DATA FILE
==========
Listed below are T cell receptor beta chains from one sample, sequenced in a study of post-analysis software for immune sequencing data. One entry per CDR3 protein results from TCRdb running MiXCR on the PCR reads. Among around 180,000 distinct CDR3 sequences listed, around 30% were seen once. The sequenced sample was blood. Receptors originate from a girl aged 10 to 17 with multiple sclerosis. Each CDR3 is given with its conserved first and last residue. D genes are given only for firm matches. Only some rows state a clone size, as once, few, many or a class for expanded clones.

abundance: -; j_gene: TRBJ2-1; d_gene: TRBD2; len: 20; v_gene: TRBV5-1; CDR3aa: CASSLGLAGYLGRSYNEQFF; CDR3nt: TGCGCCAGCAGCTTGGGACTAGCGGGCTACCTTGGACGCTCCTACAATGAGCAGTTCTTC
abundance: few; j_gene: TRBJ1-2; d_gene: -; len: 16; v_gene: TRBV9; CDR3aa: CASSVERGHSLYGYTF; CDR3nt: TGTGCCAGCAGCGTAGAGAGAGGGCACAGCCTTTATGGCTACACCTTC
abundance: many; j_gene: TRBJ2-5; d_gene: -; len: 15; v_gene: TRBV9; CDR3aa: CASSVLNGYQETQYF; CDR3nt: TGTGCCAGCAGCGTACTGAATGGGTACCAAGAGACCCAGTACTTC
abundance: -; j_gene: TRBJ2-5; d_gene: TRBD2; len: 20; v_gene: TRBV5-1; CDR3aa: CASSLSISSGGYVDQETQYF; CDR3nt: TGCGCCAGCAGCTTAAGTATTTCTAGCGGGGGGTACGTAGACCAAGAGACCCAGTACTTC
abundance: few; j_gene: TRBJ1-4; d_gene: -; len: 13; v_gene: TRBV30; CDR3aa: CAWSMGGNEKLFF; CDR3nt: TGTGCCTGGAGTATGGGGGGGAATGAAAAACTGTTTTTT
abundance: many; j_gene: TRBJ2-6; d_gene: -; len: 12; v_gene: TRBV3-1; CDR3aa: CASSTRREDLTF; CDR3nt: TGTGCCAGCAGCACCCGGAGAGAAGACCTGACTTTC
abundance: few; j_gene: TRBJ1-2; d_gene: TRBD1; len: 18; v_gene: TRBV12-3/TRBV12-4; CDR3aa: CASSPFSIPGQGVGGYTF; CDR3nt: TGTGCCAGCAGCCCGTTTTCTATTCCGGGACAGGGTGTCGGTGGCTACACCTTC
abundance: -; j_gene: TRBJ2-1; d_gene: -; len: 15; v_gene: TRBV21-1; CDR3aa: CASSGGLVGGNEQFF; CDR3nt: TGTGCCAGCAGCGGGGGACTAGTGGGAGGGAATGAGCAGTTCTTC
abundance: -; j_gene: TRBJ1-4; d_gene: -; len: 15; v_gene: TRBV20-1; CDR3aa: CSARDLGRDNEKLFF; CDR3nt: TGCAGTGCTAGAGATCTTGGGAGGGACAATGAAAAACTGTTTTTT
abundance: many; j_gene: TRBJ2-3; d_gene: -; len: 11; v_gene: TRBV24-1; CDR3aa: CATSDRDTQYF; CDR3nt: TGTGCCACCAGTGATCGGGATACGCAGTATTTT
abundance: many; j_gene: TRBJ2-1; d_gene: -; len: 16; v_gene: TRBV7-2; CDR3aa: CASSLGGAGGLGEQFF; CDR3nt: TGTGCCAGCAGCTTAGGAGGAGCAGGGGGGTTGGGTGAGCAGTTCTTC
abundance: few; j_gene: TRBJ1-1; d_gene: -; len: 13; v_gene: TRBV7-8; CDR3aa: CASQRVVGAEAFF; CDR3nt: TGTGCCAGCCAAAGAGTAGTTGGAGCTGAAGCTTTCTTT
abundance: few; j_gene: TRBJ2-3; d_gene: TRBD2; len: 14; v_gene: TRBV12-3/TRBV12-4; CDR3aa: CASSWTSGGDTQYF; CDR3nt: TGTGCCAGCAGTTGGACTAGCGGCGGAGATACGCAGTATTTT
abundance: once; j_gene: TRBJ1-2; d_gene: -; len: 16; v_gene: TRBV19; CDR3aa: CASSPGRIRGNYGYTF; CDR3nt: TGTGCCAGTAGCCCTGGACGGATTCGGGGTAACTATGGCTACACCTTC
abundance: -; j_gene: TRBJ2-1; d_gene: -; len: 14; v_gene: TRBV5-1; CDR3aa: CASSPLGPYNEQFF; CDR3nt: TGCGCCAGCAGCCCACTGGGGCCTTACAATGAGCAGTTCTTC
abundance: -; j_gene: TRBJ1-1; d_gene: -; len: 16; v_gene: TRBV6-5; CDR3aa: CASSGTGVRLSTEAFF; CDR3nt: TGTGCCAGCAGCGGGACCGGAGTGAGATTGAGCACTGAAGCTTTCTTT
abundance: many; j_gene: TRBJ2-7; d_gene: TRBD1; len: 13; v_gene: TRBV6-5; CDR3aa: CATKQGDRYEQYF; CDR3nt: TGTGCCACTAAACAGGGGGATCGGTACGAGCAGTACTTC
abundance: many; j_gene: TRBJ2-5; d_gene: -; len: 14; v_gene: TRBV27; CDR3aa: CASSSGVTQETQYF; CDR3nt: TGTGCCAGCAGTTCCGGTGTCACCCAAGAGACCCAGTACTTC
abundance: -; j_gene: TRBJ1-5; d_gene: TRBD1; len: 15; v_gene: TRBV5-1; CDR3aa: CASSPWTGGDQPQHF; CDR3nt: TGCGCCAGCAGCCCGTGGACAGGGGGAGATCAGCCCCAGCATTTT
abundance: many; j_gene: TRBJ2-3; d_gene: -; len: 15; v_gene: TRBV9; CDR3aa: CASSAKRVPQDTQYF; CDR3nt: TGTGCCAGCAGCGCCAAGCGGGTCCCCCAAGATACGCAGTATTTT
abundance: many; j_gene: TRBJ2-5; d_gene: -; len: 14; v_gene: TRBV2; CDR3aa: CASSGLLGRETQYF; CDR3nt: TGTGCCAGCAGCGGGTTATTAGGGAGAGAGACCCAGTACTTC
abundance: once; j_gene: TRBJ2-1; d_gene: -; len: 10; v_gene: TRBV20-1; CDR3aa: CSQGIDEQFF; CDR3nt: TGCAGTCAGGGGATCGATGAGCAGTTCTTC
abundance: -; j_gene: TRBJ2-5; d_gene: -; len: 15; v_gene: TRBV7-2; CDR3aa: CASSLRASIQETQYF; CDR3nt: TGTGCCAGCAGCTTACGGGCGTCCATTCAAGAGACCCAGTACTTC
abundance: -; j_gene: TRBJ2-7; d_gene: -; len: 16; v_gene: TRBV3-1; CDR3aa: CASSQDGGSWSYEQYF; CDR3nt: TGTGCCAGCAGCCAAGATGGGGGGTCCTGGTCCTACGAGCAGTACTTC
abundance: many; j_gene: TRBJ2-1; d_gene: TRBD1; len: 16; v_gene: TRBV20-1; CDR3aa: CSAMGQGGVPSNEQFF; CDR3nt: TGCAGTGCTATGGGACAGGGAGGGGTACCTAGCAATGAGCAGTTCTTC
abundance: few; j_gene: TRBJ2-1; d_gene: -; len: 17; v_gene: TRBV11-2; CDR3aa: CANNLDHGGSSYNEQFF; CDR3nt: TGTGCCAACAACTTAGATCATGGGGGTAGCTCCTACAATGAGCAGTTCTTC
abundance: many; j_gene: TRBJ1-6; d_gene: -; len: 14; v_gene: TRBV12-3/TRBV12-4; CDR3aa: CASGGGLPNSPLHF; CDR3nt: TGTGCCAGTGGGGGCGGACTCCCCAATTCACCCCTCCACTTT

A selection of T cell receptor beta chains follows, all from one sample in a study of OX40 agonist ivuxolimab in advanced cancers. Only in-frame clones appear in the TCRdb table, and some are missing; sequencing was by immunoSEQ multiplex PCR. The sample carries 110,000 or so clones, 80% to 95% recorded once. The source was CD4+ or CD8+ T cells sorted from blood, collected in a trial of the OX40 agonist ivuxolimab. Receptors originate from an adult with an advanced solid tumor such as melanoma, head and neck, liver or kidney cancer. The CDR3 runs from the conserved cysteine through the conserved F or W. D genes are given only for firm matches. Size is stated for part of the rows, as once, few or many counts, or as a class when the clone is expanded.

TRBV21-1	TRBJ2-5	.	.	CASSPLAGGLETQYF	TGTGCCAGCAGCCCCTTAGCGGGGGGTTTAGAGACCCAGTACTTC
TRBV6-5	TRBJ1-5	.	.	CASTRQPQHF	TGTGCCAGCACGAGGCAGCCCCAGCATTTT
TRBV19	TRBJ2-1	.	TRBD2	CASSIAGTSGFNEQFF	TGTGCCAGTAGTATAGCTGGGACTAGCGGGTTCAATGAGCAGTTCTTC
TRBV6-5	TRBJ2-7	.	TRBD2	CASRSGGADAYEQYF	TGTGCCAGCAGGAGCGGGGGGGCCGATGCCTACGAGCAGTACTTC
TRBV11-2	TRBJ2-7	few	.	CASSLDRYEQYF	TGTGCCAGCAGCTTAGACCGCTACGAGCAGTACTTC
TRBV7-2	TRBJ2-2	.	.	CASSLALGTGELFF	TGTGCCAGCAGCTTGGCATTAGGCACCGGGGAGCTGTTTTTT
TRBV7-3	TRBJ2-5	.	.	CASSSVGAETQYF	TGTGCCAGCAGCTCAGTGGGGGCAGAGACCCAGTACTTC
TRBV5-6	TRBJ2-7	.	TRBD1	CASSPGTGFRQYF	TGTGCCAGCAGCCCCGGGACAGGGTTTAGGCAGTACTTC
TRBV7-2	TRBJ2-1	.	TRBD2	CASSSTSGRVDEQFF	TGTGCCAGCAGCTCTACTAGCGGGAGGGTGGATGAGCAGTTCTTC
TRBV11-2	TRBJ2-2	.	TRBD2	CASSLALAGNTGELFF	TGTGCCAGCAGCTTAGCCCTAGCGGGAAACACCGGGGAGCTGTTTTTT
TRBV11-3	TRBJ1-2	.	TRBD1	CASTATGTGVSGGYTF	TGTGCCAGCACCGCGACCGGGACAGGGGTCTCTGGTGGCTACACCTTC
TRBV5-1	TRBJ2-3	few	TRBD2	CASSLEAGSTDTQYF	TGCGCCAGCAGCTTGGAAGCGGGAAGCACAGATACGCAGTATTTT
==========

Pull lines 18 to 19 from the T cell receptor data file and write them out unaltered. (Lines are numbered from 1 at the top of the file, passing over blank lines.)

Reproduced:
abundance: many; j_gene: TRBJ2-7; d_gene: TRBD1; len: 13; v_gene: TRBV6-5; CDR3aa: CATKQGDRYEQYF; CDR3nt: TGTGCCACTAAACAGGGGGATCGGTACGAGCAGTACTTC
abundance: many; j_gene: TRBJ2-5; d_gene: -; len: 14; v_gene: TRBV27; CDR3aa: CASSSGVTQETQYF; CDR3nt: TGTGCCAGCAGTTCCGGTGTCACCCAAGAGACCCAGTACTTC